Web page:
The General told me that Airl and The Domain were considered to be a very great military threat to the United States.  Airl had been “immobilized” so that she could not depart and return to her base, as she said she would do in the interview.  It would be a very grave risk to national security to allow Airl to report what she observed during her time at the base.  So, it had been determined that decisive action was needed to prevent this.

The General asked me if I understood why this was necessary.  I said that I did, although I most certainly did not agree that it was the least bit necessary and I certainly did not agree with the “surprise attack” on Airl and me in the interview room!   However, I said nothing about this to the General because I was very afraid of what might happen to me and Airl if I protested.

Dr. Wilcox asked me to approach the gurney and stand next to Airl.  Airl lay perfectly still and unmoving on the bed.  I could not tell whether she was alive or dead.  Several other men in white lab coats, who I assumed were also doctors, stood on the opposite side of the bed.  They had connected two pieces of monitoring equipment to Airl’s head, arms and chest.  One of these devices I recognized from my training as a surgical nurse as an EEG machine [ii] (Footnote) which is used to detect electrical activity in the brain.  The other device was a normal hospital room vital signs monitor, which I knew would be useless since Airl did not have a biological body.

Dr. Wilcox explained to me that he had administered a series of “mild” electroshocks  to Airl in an attempt to subdue her long enough to allow the military authorities time to evaluate the situation and determine what to do with Airl.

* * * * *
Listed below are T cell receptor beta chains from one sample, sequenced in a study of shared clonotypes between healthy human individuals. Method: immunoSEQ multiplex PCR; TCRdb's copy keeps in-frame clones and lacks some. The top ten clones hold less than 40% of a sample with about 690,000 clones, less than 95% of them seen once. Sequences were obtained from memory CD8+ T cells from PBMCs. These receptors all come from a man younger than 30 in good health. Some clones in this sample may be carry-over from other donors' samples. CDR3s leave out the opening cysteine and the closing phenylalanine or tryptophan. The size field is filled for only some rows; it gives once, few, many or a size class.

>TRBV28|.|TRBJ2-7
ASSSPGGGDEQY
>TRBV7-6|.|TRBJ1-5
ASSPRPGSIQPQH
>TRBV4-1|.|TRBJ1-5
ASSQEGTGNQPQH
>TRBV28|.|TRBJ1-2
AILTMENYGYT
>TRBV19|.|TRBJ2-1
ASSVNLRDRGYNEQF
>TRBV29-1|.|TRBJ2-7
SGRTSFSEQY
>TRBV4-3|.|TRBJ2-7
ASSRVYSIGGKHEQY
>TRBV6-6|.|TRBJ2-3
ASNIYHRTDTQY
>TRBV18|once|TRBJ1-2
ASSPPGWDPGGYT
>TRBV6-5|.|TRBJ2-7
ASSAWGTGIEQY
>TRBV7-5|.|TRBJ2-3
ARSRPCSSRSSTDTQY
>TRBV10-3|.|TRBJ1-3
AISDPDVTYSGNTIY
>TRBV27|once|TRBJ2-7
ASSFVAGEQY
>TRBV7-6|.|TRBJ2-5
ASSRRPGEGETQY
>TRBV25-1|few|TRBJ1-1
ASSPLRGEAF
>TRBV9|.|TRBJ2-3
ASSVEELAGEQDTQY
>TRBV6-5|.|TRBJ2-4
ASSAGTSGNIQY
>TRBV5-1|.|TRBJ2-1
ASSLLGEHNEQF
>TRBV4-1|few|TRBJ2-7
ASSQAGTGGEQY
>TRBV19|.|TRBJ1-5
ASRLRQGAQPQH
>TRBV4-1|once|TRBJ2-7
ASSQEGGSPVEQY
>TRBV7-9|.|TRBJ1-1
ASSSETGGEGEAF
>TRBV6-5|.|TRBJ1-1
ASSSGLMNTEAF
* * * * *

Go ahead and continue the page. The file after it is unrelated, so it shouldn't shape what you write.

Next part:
He asked me to attempt to communicate with Airl, telepathically.

I tried for several minutes but couldn’t sense any communication from Airl.  I couldn’t even sense whether Airl was present in the body any longer!

“I think you must have killed her”, I said to the doctor.”

— Excerpted from Notes provided by Nurse Matilda MacElroy, published in the book ALIEN INTERVIEW, edited by Lawrence R. Spencer

FOOTNOTES:

EDITOR’S SPECIAL FOOTNOTE REGARDING GENERAL TWINNING, COURTESY OF WWW.AFTERDISCLOSURE.COM:  “September 23, 1947 is the day a top U.S. General said, in writing, that UFOs were real.

Right at the beginning of the “modern” UFO era — three months after Kenneth Arnold and two months after Roswell — General Nathan Twining, Head of the U.S. Air Materiel Command (AMC), wrote a classified letter to Air Force General George Schulgen regarding the “flying discs.” He said the objects were “real and not visionary or fictitious.”

Twining memo

[i] “…Dr. Wilcox…”

Paul h. Wilcox, M. D. The Traverse City State Hospital, Traverse City, Michigan.

Is the author of the following article, published in the American Journal of Psychiatry in August of 1947:

“A Review of Over 23,000 Treatments Using Unidirectional Currents

1. Forty percent of the most chronic patients showed significant improvement in ward behavior if adequately and repeatedly treated with suitable type of electroshock therapy. Relapses must be treated whenever they occur over months and years.

2. At least 60% of early cases, aged 60 or under, were rehabilitated within 1 year when adequately treated and 65% by the end of the second year after the start of treatment.

3. Adequate treatment means intensive treatment until the expected improvement has occurred and intensive treatment of relapses when they occur. No patient, otherwise suitable who still is not rehabilitated after 1 year, has had an adequate trial of treatment with less than 20 treatments.

4. An ideal therapy is one which achieves beneficial results without causing accumulating brain damage, thus permitting its use repeatedly for years if necessary.

5. This ideal is approached by the relatively low intensity 60-cycle pulsating direct current used in the treatment of the patients reviewed in this paper. This technique also has been accompanied by an exceptionally low percentage of skeletal complications.”

— Reference:  American Journal of Psychiatry 104:100-112, August 1947, doi: 10.1176/appi.ajp.104.2.100 © 1947 American Psychiatric Association

[ii] “…Electroencephalograph…”

Electroencephalography (EEG) is the measurement of electrical activity produced by the brain as recorded from electrodes placed on the scalp. (EEG) is the measurement of electrical activity produced by the brain as recorded from electrodes placed on the scalp.

— Reference:  Wikipedia.org

Originally posted 2011-04-17 23:12:26. Republished by Blog Post Promoter